Tuesday, July 28, 2009

More on E-books

I keep meaning to do some sort of comprehensive post on e-books. And then other people keep doing such a great job of it.
JA Konrath talks about why he prefers to borrow his son's Ipod Touch to buying a Kindle right now. (He also has a number of posts about the success of ebooks and pricing.)
Sasha White talks about how her e-books outsold her print books by a lot.
Lynn Viehl has a great post talking about how e-books are often the cheapest marketing an author can get.
Even Jennifer Blake (who was one of the first authors I was aware of putting her backlist in e-format) also talked a little about it.
Smart Bitches have some discussions (including a response from a publisher) about the timing of releasing the e-format. The response from one publisher is an interesting point, since they feel that the comparison to music is unfair since Publishing has traditionally used a Hardback to paperback transition and they feel selling the e-book at the same time is akin to releasing the paperback at the same time as the hardback.
Now, I don't entirely agree since, as commenters there pointed out, and as was brought up over here in Dear Author, when you buy an e-book you do not have the same rights (if you will) as a hard copy - wither hardback or paperback. You are buying the right to view the content. In many cases you can even view the content in a few places - multiple readers, your laptop, and so on. (I believe mobi-pocket limits it to four. I'm sure they are not the only ones.) However, if you change readers and your content is not readable on your new reader, you have to buy a new copy. (Much like trying to play a tape in a CD player, sometimes it just can't be done.) Now some formats span multiple readers, but none are currently workable on all readers. (I point you here to Fictionwise's site for a sampling.)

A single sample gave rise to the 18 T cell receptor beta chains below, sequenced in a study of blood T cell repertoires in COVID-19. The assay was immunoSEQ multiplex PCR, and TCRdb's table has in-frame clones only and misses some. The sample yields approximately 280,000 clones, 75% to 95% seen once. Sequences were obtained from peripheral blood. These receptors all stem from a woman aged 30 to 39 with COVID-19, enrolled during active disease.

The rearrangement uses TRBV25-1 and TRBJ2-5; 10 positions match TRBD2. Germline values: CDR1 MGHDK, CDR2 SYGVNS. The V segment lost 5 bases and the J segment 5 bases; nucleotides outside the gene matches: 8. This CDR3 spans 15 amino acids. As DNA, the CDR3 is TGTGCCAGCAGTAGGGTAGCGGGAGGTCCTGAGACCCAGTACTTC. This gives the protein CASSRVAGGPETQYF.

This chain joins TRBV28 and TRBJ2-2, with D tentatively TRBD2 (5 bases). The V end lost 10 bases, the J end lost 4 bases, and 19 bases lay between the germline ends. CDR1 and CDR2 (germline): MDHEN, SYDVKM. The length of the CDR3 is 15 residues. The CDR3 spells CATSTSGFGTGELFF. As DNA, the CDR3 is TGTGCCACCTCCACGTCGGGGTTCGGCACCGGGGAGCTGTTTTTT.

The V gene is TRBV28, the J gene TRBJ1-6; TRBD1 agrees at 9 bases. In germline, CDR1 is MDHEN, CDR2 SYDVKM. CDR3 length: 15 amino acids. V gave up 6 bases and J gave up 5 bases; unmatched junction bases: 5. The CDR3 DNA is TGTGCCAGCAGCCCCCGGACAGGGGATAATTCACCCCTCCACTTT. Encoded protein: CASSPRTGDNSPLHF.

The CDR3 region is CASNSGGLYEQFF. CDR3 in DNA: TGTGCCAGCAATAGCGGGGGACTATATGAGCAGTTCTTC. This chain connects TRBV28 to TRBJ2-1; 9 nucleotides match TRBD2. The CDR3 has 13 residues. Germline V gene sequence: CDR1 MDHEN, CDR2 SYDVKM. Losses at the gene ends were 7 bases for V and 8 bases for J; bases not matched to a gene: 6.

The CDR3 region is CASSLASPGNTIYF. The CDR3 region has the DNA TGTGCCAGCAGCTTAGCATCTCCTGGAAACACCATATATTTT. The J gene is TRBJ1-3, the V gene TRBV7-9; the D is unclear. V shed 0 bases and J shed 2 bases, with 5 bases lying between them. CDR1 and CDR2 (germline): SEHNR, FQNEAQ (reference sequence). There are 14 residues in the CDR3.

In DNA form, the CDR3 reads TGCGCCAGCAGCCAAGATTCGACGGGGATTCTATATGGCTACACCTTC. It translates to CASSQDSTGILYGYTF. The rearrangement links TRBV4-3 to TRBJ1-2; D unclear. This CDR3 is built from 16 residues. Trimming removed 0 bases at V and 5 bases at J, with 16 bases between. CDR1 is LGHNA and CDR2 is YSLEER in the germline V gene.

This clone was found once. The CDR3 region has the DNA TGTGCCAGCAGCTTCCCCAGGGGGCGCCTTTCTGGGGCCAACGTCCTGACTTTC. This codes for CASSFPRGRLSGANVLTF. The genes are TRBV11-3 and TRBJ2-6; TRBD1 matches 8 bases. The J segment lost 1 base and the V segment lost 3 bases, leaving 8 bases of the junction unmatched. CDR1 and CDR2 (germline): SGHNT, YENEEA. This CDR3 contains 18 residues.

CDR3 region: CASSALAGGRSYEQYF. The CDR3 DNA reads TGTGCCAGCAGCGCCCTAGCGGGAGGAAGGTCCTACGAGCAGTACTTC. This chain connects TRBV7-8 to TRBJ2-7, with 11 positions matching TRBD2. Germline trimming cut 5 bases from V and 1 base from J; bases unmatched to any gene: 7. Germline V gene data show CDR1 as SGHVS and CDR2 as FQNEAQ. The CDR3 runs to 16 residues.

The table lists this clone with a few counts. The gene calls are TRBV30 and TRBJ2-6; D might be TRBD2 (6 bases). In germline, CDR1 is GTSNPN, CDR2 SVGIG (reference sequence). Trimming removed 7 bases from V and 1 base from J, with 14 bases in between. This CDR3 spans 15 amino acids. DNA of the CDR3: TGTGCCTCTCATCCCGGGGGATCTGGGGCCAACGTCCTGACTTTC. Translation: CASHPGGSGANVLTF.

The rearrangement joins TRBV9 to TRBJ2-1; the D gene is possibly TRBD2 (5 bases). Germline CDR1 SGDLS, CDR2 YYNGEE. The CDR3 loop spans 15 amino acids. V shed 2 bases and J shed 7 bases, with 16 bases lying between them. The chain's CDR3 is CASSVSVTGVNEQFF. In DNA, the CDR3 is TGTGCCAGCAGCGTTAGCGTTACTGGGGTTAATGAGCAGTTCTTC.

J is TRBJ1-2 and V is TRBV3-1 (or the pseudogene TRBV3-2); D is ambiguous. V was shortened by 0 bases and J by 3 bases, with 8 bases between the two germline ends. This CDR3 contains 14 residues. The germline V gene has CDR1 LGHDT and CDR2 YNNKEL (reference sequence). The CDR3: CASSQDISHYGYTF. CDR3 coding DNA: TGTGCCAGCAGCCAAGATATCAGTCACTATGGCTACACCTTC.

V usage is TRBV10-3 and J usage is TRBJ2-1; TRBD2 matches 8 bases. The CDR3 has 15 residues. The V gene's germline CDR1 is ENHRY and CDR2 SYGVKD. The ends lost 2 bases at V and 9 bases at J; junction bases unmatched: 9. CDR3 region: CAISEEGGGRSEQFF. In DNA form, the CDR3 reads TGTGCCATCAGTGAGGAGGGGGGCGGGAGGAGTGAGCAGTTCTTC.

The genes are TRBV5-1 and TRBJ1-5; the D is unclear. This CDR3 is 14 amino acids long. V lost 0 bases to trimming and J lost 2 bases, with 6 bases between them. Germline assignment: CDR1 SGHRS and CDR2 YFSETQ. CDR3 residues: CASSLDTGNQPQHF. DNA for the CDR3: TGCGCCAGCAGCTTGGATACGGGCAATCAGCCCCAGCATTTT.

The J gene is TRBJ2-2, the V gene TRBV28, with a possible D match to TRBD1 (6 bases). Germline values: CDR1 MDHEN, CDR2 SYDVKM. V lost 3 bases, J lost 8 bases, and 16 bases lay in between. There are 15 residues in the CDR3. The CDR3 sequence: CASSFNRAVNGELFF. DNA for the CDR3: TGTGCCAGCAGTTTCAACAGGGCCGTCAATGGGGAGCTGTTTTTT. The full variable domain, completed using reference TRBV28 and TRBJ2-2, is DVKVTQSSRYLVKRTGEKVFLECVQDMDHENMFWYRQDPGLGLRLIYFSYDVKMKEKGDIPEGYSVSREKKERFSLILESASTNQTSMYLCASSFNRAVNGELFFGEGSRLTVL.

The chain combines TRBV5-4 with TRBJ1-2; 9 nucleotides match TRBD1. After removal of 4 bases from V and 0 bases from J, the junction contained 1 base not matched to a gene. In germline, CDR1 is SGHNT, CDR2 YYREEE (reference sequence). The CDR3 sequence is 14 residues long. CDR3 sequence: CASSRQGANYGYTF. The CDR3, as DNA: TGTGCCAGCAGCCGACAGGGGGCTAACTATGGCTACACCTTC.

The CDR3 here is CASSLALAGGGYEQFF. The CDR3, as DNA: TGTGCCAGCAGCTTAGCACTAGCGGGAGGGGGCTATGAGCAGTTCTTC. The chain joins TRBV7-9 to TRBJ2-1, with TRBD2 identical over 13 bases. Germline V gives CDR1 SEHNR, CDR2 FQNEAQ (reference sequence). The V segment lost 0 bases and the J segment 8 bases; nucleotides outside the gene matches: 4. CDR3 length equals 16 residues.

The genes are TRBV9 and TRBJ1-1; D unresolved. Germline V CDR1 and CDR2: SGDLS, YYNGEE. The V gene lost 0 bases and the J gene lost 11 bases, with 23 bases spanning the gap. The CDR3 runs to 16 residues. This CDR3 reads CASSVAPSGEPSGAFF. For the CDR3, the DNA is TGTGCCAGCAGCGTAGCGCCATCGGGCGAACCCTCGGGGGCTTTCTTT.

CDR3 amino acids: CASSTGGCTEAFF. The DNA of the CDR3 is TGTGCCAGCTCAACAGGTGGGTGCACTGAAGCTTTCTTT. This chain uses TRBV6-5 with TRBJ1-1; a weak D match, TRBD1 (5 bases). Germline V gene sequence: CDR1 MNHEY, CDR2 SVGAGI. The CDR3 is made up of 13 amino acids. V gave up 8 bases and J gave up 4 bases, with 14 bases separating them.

Also, if I read something want to give it to a friend, sell it on ebay, or mail it to my aunt - I can only do that with a hard copy. I cannot transfer my e-books to someone else. (This is one reason I'm not surprised publishing hasn't jumped on this more. Considering the number of authors I heard complain about people buying their series from a used book store only to be surprised that the publisher didn't renew the contract. Well, e-books solve that.)
And, if they decide that oops, we gave you that for free by accident, the company can sneak into your device and take it back.
So, why would anyone ever buy an e-book then. Well, I for one, love having, say, seventy books in one tiny compact device that fits in my purse. It helps with some of my storage issues. I love buying a book on the day of release even when my day does not really allow me to get to the bookstore.
I love having backups of my shelves online. (Yes, that hardly matters if I change readers, but I still like it.) It means my e-books, while locked into the format I purchased them in, are available to me even if I destroy my device or lose it. (Ask me how I know.)
I haven't stopped getting actual books. And I don't know that I ever entirely will. Certainly it's fun getting books signed and you can't really do that with e-books. But I never was one to lug my entire backlist to get it signed anyway. I was always happy with a few.